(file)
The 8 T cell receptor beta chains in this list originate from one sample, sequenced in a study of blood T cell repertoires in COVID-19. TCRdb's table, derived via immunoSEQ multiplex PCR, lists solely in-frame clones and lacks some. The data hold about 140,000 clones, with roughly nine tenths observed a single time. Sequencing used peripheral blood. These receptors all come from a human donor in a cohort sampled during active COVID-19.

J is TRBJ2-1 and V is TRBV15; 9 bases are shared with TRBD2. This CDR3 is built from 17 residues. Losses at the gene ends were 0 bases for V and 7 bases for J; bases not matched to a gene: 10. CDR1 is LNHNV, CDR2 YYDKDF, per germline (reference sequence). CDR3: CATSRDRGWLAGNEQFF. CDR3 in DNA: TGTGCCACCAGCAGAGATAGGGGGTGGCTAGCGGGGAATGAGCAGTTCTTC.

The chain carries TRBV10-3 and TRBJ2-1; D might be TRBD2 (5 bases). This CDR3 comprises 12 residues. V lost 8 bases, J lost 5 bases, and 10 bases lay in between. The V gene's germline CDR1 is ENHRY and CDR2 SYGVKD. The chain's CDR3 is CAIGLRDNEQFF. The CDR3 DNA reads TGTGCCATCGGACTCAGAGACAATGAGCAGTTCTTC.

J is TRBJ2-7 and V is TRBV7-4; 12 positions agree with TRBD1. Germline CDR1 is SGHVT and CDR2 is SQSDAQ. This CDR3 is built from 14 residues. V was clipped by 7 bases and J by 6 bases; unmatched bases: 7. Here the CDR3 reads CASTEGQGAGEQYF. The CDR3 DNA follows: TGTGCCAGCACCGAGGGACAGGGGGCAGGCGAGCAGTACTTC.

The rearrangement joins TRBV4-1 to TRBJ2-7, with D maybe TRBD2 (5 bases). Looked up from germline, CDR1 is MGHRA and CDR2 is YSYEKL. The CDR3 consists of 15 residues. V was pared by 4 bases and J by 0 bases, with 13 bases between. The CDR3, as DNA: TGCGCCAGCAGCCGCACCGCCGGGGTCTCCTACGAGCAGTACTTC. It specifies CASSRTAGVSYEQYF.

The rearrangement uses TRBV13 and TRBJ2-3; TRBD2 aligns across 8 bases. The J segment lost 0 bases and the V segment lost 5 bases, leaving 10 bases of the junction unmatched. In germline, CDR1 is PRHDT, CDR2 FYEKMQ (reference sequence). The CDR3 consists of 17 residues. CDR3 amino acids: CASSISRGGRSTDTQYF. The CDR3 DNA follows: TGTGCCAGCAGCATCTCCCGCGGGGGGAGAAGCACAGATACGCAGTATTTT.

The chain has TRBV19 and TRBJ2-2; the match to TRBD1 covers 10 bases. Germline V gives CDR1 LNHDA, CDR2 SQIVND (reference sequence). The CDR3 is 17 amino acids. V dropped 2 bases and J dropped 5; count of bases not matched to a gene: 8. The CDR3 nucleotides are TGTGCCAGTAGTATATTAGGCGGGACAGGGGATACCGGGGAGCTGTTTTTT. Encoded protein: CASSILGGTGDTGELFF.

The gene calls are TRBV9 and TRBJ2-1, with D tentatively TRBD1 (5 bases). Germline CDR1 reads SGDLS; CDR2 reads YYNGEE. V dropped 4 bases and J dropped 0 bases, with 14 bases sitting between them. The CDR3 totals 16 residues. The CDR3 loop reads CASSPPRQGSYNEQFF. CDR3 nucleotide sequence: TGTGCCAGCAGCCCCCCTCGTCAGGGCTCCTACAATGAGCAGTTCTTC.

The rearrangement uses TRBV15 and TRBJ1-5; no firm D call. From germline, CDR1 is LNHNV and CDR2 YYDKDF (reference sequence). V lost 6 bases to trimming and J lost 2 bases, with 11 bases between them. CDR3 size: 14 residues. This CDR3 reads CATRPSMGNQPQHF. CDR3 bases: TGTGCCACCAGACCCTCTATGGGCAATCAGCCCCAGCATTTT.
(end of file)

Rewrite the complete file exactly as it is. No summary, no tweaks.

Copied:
The 8 T cell receptor beta chains in this list originate from one sample, sequenced in a study of blood T cell repertoires in COVID-19. TCRdb's table, derived via immunoSEQ multiplex PCR, lists solely in-frame clones and lacks some. The data hold about 140,000 clones, with roughly nine tenths observed a single time. Sequencing used peripheral blood. These receptors all come from a human donor in a cohort sampled during active COVID-19.

J is TRBJ2-1 and V is TRBV15; 9 bases are shared with TRBD2. This CDR3 is built from 17 residues. Losses at the gene ends were 0 bases for V and 7 bases for J; bases not matched to a gene: 10. CDR1 is LNHNV, CDR2 YYDKDF, per germline (reference sequence). CDR3: CATSRDRGWLAGNEQFF. CDR3 in DNA: TGTGCCACCAGCAGAGATAGGGGGTGGCTAGCGGGGAATGAGCAGTTCTTC.

The chain carries TRBV10-3 and TRBJ2-1; D might be TRBD2 (5 bases). This CDR3 comprises 12 residues. V lost 8 bases, J lost 5 bases, and 10 bases lay in between. The V gene's germline CDR1 is ENHRY and CDR2 SYGVKD. The chain's CDR3 is CAIGLRDNEQFF. The CDR3 DNA reads TGTGCCATCGGACTCAGAGACAATGAGCAGTTCTTC.

J is TRBJ2-7 and V is TRBV7-4; 12 positions agree with TRBD1. Germline CDR1 is SGHVT and CDR2 is SQSDAQ. This CDR3 is built from 14 residues. V was clipped by 7 bases and J by 6 bases; unmatched bases: 7. Here the CDR3 reads CASTEGQGAGEQYF. The CDR3 DNA follows: TGTGCCAGCACCGAGGGACAGGGGGCAGGCGAGCAGTACTTC.

The rearrangement joins TRBV4-1 to TRBJ2-7, with D maybe TRBD2 (5 bases). Looked up from germline, CDR1 is MGHRA and CDR2 is YSYEKL. The CDR3 consists of 15 residues. V was pared by 4 bases and J by 0 bases, with 13 bases between. The CDR3, as DNA: TGCGCCAGCAGCCGCACCGCCGGGGTCTCCTACGAGCAGTACTTC. It specifies CASSRTAGVSYEQYF.

The rearrangement uses TRBV13 and TRBJ2-3; TRBD2 aligns across 8 bases. The J segment lost 0 bases and the V segment lost 5 bases, leaving 10 bases of the junction unmatched. In germline, CDR1 is PRHDT, CDR2 FYEKMQ (reference sequence). The CDR3 consists of 17 residues. CDR3 amino acids: CASSISRGGRSTDTQYF. The CDR3 DNA follows: TGTGCCAGCAGCATCTCCCGCGGGGGGAGAAGCACAGATACGCAGTATTTT.

The chain has TRBV19 and TRBJ2-2; the match to TRBD1 covers 10 bases. Germline V gives CDR1 LNHDA, CDR2 SQIVND (reference sequence). The CDR3 is 17 amino acids. V dropped 2 bases and J dropped 5; count of bases not matched to a gene: 8. The CDR3 nucleotides are TGTGCCAGTAGTATATTAGGCGGGACAGGGGATACCGGGGAGCTGTTTTTT. Encoded protein: CASSILGGTGDTGELFF.

The gene calls are TRBV9 and TRBJ2-1, with D tentatively TRBD1 (5 bases). Germline CDR1 reads SGDLS; CDR2 reads YYNGEE. V dropped 4 bases and J dropped 0 bases, with 14 bases sitting between them. The CDR3 totals 16 residues. The CDR3 loop reads CASSPPRQGSYNEQFF. CDR3 nucleotide sequence: TGTGCCAGCAGCCCCCCTCGTCAGGGCTCCTACAATGAGCAGTTCTTC.

The rearrangement uses TRBV15 and TRBJ1-5; no firm D call. From germline, CDR1 is LNHNV and CDR2 YYDKDF (reference sequence). V lost 6 bases to trimming and J lost 2 bases, with 11 bases between them. CDR3 size: 14 residues. This CDR3 reads CATRPSMGNQPQHF. CDR3 bases: TGTGCCACCAGACCCTCTATGGGCAATCAGCCCCAGCATTTT.